The food was a mixed bag. There wasn't too much for vegetarians but I did get to try a few new things, like the dumplings here, a fried-cheese dish sold on the street, and of course a Pierogi.
The necklace of mini-bagels was a pretty bizarre item. I'm thinking it's a tourist thing, or at least only tourists were putting it around their neck.

Krakow had a quite different feel, with more of its historic buildings preserved. There was quite a lot to see at the main castle, including a few museums on Polish history, a few royal collections, and a bell bigger than I could have imagined. The Zygmunt bell here weighs 11 tons and takes 12 people to ring.

There's also a statue below the castle of a dragon which actually breathes fire. These are the reasons you travel. I just never would have thought of building such a statue, but it fit in quite well with the area.

We wrapped up the trip by going to the Auschwitz concentration camp outside Krakow. It seemed appropriate as the war and the Holocaust seemed to be a sad subtext to the trip. The experience of visiting a former extermination camp is quite different from reading about things or going to a museum. It was more raw but also more banal. The grounds of the camp are huge and minimally maintained, big sections are essentially ruins, and the tour seemed to focus on small details of the period in place of presenting any overall narrative of morals. To me this was much more powerful, as the site stands quietly in the woods as an eerie testimony to the past.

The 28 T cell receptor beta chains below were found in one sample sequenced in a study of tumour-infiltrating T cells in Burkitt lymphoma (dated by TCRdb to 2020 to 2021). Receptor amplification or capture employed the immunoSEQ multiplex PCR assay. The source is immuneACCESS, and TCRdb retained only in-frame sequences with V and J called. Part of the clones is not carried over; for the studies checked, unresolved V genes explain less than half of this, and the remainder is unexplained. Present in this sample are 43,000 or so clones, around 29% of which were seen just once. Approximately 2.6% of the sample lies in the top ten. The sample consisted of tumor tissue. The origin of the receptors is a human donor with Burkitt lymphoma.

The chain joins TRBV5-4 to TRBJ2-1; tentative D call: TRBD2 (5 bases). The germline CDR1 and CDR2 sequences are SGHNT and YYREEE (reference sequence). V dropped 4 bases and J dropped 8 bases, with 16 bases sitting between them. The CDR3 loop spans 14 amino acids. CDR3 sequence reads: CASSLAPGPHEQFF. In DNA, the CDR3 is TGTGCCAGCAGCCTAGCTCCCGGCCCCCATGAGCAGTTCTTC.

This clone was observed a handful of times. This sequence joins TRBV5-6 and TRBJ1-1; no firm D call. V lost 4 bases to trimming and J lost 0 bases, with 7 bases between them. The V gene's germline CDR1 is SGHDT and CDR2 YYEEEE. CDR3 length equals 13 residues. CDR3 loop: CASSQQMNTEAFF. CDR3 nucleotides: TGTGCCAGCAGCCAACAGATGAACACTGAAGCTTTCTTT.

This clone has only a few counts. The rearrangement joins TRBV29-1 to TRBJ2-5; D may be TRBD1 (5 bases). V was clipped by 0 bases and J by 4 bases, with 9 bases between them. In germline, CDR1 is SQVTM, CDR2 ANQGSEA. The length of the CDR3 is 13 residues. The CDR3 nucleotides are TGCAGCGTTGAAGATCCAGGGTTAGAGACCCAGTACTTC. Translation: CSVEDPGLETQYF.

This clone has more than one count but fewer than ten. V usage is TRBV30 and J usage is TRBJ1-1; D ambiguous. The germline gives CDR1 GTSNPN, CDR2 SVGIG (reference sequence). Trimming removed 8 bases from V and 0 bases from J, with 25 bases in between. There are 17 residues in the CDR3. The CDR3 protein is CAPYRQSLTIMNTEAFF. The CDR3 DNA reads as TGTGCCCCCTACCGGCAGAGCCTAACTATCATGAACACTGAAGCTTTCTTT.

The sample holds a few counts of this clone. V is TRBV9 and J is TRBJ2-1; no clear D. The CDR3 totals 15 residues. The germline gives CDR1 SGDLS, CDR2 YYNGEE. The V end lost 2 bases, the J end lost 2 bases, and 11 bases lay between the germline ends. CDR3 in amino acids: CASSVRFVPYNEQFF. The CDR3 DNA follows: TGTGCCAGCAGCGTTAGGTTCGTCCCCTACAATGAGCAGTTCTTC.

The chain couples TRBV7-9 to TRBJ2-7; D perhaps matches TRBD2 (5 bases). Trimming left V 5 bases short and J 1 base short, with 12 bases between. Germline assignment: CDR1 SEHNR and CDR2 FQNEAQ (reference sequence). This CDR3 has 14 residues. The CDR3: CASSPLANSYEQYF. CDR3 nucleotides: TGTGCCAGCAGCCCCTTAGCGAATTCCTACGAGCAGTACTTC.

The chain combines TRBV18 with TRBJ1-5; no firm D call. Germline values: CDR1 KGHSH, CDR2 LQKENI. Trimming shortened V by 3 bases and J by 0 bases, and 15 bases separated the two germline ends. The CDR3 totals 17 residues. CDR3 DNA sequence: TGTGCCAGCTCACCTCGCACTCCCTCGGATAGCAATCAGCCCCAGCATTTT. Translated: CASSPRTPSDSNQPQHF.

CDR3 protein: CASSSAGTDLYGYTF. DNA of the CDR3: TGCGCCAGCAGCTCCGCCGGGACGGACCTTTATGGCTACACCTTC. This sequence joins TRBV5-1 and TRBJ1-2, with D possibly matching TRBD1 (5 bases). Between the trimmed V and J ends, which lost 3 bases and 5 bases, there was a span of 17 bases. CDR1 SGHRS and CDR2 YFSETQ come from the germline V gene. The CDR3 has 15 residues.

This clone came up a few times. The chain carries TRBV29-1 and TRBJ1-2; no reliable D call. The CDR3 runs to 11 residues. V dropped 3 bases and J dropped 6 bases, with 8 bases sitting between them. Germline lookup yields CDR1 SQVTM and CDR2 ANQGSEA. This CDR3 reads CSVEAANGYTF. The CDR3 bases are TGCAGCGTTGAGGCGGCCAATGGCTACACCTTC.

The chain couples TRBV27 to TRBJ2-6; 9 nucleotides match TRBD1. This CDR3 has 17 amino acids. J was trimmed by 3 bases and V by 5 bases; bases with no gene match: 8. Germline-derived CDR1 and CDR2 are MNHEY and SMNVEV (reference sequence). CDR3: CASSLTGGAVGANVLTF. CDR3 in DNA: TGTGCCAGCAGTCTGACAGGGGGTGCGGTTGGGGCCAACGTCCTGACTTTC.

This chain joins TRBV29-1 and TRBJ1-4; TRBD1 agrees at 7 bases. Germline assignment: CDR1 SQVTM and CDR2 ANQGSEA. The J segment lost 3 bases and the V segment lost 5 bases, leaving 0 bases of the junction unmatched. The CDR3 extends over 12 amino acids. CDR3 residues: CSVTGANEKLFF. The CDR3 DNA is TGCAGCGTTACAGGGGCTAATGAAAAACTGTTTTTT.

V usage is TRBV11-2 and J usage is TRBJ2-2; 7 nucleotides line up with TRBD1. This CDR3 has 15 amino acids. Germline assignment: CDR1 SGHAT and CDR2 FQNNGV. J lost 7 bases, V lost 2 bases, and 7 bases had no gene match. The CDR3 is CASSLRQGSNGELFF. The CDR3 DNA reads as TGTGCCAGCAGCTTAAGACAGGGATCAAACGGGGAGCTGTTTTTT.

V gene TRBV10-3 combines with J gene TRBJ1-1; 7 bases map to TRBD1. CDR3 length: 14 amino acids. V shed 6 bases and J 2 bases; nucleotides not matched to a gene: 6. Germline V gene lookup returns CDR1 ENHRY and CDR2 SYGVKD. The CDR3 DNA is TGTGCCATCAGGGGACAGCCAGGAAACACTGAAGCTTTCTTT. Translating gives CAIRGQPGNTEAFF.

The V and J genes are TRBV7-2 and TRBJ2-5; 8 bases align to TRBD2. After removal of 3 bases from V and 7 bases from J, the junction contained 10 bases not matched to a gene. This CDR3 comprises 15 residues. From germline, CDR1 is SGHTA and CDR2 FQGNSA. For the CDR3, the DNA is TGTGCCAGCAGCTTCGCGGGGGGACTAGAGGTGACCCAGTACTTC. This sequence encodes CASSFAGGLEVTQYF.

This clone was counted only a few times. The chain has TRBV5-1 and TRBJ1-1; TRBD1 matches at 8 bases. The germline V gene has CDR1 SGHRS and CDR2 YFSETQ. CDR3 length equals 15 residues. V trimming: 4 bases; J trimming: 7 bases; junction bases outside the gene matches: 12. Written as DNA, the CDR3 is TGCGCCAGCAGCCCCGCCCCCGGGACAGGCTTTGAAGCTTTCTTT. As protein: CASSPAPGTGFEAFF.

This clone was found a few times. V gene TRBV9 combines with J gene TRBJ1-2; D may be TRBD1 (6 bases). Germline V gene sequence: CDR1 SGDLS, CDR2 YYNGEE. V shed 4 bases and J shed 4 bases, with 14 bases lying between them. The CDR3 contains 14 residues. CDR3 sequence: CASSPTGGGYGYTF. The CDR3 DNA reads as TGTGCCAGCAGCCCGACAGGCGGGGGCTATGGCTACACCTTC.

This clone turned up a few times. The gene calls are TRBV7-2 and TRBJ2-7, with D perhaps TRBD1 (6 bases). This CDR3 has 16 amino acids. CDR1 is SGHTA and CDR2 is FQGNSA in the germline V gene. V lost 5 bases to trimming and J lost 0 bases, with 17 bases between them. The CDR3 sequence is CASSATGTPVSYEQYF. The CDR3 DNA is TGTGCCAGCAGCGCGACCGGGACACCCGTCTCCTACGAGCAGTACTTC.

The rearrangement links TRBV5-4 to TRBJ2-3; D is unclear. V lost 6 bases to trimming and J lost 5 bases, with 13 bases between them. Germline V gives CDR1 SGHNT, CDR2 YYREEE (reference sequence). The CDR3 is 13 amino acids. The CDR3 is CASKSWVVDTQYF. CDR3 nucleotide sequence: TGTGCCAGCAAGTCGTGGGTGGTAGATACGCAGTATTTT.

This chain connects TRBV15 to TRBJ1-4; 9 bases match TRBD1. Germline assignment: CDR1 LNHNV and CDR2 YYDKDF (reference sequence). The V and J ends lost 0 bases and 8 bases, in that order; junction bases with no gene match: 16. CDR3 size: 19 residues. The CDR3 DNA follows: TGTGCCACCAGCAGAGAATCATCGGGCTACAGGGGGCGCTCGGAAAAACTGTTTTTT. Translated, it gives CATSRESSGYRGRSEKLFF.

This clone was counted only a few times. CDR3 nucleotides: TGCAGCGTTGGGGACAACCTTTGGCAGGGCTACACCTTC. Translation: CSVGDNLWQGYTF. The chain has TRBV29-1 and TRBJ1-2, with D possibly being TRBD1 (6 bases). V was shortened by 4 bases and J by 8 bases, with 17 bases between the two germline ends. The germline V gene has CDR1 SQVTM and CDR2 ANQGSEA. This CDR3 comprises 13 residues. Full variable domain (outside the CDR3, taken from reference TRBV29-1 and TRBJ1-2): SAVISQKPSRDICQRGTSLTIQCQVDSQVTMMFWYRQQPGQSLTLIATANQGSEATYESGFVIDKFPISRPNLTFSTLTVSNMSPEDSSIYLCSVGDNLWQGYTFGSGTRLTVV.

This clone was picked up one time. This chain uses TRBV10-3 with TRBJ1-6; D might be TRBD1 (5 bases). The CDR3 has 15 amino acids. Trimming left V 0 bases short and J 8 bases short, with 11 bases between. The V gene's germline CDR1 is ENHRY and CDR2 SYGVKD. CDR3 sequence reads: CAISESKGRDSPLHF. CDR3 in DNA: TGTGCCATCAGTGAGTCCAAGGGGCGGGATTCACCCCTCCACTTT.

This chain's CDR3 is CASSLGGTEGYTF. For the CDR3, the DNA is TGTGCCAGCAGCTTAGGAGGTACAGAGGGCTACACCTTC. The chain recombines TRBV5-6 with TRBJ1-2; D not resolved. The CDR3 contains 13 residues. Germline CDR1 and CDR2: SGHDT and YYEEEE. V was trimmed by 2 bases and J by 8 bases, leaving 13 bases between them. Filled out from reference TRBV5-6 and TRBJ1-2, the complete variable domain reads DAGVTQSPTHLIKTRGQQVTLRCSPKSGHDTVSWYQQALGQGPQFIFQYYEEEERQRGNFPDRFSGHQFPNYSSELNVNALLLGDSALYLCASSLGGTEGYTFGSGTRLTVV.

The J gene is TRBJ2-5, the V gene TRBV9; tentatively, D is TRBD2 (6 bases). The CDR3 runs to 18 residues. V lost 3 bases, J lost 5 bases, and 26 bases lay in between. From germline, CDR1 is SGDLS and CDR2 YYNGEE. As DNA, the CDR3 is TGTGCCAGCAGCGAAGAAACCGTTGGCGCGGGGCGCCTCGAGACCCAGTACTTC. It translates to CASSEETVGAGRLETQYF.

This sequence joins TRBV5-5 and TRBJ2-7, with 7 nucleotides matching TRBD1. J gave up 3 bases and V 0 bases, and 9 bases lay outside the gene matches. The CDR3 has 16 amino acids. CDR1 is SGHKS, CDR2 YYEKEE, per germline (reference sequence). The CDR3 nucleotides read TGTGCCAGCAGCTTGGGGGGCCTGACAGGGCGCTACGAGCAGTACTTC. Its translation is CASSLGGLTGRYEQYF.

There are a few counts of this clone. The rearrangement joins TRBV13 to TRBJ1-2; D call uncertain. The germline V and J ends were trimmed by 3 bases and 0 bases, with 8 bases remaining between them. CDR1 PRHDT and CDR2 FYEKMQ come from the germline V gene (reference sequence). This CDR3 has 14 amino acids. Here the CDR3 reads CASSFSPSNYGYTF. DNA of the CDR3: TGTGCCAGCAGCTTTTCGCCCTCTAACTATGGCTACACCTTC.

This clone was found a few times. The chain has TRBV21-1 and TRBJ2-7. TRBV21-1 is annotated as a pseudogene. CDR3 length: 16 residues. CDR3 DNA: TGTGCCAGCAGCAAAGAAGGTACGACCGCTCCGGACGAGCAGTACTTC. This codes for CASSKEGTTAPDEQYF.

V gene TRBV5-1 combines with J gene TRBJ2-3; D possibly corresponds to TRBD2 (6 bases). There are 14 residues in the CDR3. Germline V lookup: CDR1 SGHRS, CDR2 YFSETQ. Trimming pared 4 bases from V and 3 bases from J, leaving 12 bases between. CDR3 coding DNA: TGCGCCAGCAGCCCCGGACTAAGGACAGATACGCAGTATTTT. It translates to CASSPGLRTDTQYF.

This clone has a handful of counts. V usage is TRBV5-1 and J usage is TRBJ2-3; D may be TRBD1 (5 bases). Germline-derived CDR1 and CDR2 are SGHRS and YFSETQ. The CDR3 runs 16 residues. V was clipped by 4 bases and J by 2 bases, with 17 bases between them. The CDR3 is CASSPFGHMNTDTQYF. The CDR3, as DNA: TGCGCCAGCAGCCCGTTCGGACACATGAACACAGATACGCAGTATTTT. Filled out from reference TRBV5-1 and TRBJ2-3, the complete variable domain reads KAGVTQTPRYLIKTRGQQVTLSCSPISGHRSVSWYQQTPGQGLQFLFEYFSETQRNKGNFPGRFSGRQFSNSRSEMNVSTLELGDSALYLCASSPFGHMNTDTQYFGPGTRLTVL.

It was a great trip and wrapped up quite a nice year of traveling around Europe for me. I probably won't get much travel in until the spring due to work, the Christmas vacation, and the weather. But it was the best kind of trip in that it pushed me to a range of new experiences in just a few days.

Saturday, August 29, 2009

Sister in Town

This week I had the pleasure of hosting my favorite sister while she was on her way to study in Moscow for the quarter, stopping in England for a few days.
This photo summarizes the beginning of her visit. I can sympathize though, as she had only a brief time after finishing her internship and then had to get ready for a semester in Russia and make an 8 hour time change. I actually got some useful reading done while she slept off the jet lag.
Soon though we were up and about and enjoyed the sights of Cambridge. Here we are on a punt. Alissa actually took over punting for a while and did a very admirable job. We did a tour of the main sights around town, like King's, Trinity, and St. John's, as well as the river and the parks.We also did some fun new things I hadn't done before. Here we are on top of the tower at Great St. Mary's Church, the highest point in town, where we had a view over the whole town. It was something like 20 or 30 flights on a tiny, narrow staircase, but it was worth it. We also visited two museums. The Whipple museum of the history of science, which has a neat collection of scientific instruments like telescopes and slide rules from hundreds of years ago, and the Museum of Zoology.